Use these tips to stop children’s tensions from rising due to school exams, family issues, or just everyday life.
April is Stress Awareness Month—fitting for New York City kids, as it is also when students in grades three through eight take the New York State English Language Arts (ELA) and Mathematics exams. Of course, school isn’t the only thing to stress children out. Family changes, from moving to divorce to welcoming a new baby, can also cause them to feel tension—not to mention dealing with friends and generally navigating this big crazy world into which they were born.
Luckily, there are many ways to help kids relax and de-stress. Check out the ideas below.
1. Teach them about their brains. When children understand how their brains work, they are able to make better sense of their feelings and reactions, according to BrainChildBlog.com. This can help them make better decisions, be more optimistic, and even feel happier. BrainChildBlog.com recommends several children’s books about the brain, such as Your Fantastic Elastic Brain and Think, Think, Think.
2. Take a brain break. Taking deep, belly-filling breaths sends an all-clear signal to the nervous system that triggers the relaxation response: The heart beats more slowly, blood pressure comes down, and the muscles release tension, says Susan Biali, M.D. in an article on RealSimple.com that explains how to teach the technique to children.
3. Start a gratitude journal. Have each family member write something they are thankful for in a special notebook after dinner every night. Shawn Achor, leading happiness researcher and author of The Happiness Advantage, says his research shows keeping a gratitude journal significantly improves kids’ optimism even six months later and increases their success in school, too, according to tips from The Hawn Foundation, which runs a social and emotional literacy program for kids called MindUP. Founder Goldie Hawn also recently published 10 Mindful Minutes: Giving Our Children–and Ourselves–the Social and Emotional Skills to Reduce Stress and Anxiety for Healthier, Happier Lives, a book in which she presents elements of the MindUP program that parents can use in daily life with kids.
4. Switch to action mode. KidsHealth.org recommends that kids realize that sitting around worrying isn’t much fun and probably won’t solve their problems. Switching to an action mode can help them feel more hopeful. Kids should make a list of what they can do to take action against what is worrying them—and if they can’t think of anything, they should ask someone for help. Written for kids, “Worry Less in 3 Steps” helps them through the process.
5. Provide guided relaxation tools. CDs and books designed just for kids can guide them through exercises where they imagine themselves in relaxing situations and emerge from the experience calm and refreshed. Shambala Kids provides a variety of CDs, such as “One With the Universe Kids Meditation” that guides children through journeys where they glide as the wind, ride in a rainbow balloon, and become a leaf and a cloud. Or try the book A Boy and a Turtle: A Children’s Relaxation Story, which incorporates stress-reduction techniques into a storytelling format where kids follow along with the boy and turtle as they fill their bodies with the colors of the rainbow.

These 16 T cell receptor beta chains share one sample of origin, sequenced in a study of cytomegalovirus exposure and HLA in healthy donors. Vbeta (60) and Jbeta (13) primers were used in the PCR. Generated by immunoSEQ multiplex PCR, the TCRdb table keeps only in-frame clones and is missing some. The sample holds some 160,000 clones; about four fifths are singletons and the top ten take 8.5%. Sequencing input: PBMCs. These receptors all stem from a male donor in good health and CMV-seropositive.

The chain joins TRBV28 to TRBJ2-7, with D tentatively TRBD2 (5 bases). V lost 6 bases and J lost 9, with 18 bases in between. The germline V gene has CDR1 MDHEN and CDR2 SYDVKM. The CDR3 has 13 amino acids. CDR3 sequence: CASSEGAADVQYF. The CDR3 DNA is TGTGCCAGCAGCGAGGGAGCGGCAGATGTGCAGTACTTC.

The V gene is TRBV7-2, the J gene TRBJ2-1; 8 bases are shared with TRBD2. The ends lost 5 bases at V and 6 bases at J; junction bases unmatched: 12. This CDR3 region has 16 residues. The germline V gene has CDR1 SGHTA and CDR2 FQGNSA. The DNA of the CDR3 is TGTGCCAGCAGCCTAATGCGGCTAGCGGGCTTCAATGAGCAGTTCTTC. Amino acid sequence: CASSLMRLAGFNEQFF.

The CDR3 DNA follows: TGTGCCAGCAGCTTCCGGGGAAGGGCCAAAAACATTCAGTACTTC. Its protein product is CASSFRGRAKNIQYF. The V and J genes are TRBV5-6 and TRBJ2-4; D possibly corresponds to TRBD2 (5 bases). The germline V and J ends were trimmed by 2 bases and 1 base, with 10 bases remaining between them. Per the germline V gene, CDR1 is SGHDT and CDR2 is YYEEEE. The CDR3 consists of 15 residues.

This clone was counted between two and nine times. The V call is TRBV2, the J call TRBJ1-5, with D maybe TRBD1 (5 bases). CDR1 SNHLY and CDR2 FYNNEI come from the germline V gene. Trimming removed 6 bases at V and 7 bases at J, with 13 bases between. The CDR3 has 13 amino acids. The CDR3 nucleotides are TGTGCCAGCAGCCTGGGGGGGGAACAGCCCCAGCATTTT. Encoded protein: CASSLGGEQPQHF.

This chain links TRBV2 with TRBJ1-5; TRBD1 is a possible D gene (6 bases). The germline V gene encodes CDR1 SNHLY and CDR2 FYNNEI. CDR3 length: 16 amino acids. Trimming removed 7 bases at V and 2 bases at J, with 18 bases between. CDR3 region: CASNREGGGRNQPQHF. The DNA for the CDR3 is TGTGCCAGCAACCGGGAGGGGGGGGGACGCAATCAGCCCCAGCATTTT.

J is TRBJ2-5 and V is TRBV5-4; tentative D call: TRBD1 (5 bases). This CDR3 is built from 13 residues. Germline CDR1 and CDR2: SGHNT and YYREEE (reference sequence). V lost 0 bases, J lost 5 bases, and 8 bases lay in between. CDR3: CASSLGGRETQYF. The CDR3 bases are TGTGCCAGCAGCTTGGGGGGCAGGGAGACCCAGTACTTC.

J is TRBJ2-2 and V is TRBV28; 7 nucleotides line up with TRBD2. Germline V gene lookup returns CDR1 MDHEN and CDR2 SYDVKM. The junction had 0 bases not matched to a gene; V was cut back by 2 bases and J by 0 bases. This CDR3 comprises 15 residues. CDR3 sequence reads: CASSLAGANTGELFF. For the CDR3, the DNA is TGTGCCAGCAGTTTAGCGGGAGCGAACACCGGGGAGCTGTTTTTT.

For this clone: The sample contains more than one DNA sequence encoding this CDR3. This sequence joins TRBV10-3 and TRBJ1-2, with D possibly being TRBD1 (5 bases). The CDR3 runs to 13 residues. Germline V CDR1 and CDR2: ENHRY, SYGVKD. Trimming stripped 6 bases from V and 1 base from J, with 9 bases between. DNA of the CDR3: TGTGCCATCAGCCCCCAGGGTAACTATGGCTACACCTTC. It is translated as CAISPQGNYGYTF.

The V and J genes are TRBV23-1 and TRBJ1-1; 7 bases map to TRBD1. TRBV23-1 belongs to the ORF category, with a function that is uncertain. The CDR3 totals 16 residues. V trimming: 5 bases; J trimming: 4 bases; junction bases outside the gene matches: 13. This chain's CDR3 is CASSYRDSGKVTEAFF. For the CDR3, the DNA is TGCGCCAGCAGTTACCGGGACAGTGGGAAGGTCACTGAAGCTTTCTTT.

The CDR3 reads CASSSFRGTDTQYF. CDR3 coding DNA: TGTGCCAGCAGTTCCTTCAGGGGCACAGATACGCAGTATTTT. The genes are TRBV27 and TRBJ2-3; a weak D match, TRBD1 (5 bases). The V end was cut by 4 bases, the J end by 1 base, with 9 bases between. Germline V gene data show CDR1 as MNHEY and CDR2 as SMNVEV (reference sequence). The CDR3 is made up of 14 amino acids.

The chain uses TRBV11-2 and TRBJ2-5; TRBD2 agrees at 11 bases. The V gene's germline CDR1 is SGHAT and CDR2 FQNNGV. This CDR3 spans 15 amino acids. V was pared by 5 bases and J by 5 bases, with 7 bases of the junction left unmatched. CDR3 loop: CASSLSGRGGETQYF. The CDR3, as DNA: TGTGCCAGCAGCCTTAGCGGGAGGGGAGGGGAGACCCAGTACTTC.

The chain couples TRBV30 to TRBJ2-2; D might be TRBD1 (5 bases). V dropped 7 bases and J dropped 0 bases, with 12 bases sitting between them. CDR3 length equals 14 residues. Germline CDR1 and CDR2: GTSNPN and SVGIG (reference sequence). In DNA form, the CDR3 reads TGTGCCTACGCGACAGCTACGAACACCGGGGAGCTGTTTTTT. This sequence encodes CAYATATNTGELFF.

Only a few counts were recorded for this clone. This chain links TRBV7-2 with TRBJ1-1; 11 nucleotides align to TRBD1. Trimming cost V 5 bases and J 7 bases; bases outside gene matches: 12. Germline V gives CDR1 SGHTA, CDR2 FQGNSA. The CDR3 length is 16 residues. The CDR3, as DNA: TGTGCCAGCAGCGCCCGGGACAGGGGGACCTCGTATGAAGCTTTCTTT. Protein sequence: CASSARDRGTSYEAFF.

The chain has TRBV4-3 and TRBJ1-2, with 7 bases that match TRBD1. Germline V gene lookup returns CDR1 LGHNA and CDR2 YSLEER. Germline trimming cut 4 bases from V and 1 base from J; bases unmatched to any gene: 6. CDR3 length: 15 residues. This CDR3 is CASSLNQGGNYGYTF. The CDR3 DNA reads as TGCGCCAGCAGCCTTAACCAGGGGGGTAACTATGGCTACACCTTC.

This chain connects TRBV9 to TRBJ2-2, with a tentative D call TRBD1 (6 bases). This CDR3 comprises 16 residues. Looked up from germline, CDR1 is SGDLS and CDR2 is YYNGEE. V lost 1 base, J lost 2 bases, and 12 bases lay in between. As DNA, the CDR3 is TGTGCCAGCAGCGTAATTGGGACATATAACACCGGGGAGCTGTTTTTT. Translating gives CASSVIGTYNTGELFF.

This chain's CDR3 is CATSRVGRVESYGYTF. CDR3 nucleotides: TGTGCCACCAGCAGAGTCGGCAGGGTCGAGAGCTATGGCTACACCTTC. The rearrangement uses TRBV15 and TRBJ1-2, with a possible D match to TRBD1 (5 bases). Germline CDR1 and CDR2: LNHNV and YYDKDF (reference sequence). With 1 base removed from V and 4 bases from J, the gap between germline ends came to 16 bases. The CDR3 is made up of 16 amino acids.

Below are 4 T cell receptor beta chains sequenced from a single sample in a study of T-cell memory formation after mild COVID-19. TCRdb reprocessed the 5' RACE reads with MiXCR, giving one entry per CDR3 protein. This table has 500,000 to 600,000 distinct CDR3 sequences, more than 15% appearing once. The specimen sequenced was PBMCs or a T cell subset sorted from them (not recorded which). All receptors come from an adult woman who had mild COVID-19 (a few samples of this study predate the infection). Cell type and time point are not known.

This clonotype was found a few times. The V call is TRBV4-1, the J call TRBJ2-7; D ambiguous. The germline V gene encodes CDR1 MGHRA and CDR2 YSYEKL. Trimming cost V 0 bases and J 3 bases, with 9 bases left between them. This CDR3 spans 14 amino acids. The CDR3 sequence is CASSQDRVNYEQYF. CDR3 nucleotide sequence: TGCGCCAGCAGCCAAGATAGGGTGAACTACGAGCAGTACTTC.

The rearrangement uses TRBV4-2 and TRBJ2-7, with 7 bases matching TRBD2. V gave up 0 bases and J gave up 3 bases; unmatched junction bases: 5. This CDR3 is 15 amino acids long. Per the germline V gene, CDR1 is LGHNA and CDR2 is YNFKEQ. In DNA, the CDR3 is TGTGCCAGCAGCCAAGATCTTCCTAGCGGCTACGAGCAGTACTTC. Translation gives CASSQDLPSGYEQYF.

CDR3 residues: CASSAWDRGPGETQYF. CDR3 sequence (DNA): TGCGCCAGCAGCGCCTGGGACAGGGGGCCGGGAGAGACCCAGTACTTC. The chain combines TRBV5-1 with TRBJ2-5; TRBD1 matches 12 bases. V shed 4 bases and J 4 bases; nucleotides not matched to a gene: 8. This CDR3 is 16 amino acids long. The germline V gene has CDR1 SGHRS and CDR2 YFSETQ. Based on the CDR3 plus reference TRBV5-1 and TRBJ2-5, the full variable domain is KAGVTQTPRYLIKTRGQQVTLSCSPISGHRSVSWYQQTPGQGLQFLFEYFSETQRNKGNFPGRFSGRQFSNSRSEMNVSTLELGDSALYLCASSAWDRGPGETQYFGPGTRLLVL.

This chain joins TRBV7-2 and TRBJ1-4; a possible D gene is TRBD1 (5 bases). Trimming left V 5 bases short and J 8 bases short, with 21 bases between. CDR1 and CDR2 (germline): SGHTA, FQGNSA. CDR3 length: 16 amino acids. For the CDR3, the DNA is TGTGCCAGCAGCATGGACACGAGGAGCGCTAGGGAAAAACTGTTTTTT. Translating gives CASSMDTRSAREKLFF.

6. Practice mindful tasting, seeing, and smelling. Focusing on the specifics of something you see, eat, or smell helps children strengthen critical neural pathways and learn to concentrate more effectively, according to tips from The Hawn Foundation. Education specialist Rebecca Fishman Lipsey suggests having a mindful tasting experience: “Encourage your kids to select a food item, look at it, smell it, imagine what it might taste like, hold it between their teeth, place it on the tongue, and eventually savor the food.” This builds kids’ language and descriptive skills, as well as focused attention and mindful behavior.
7. Sing it out. Singing stimulates the vagus nerve at the back of the throat which relaxes the body, according to Kristen Brown, founder of Happy Hour Effect, in a television news interview about five fun ways to de-stress your kids. Her other ideas for reducing stress: Dancing, drawing, and laughing.
8. Give them “vitamin G.” Children who spend more time in green spaces have lower stress levels, according to tips from The Hawn Foundation. Outdoor experiences promote cognitive development and are often linked to heightened imagination, curiosity, and a sense of wonder. Go on a nature walk together and smell the grass, listen to the birds, and collect leaves.
9. Teach them how to visualize their emotions—and let the bad ones go. Giving kids something to do with distressing feelings can help them manage those feelings, says Beth Block, a marriage and family therapist in Austin, Texas, in a RealSimple.com article. Have kids imagine filling bubbles—real or pretend—with negative feelings and watch them float away.
10. Repeat soothing words. This is the kid version of a mantra that involves the calming repetition of certain special words, says RealSimple.com. Combine deep breathing with repeating the phrase “I am relaxed” aloud. Your child will eventually be able to do this exercise silently, so she can use it to feel calm anywhere and anytime.
11. Meditate with your child. A Handful of Quiet: Happiness in Four Pebbles presents a meditation practice perfect for children developed by Zen master and Nobel Peace prize nominee Thich Nhat Hanh. In the meditation technique, four pebbles representing a flower, a mountain, water, and space are used to introduce children to the practice of mediation and provide them with skills they can use any time they feel stressed. Read an explanation of the process on MyMeditativeMoments.com or watch a video at PlumVillage.org.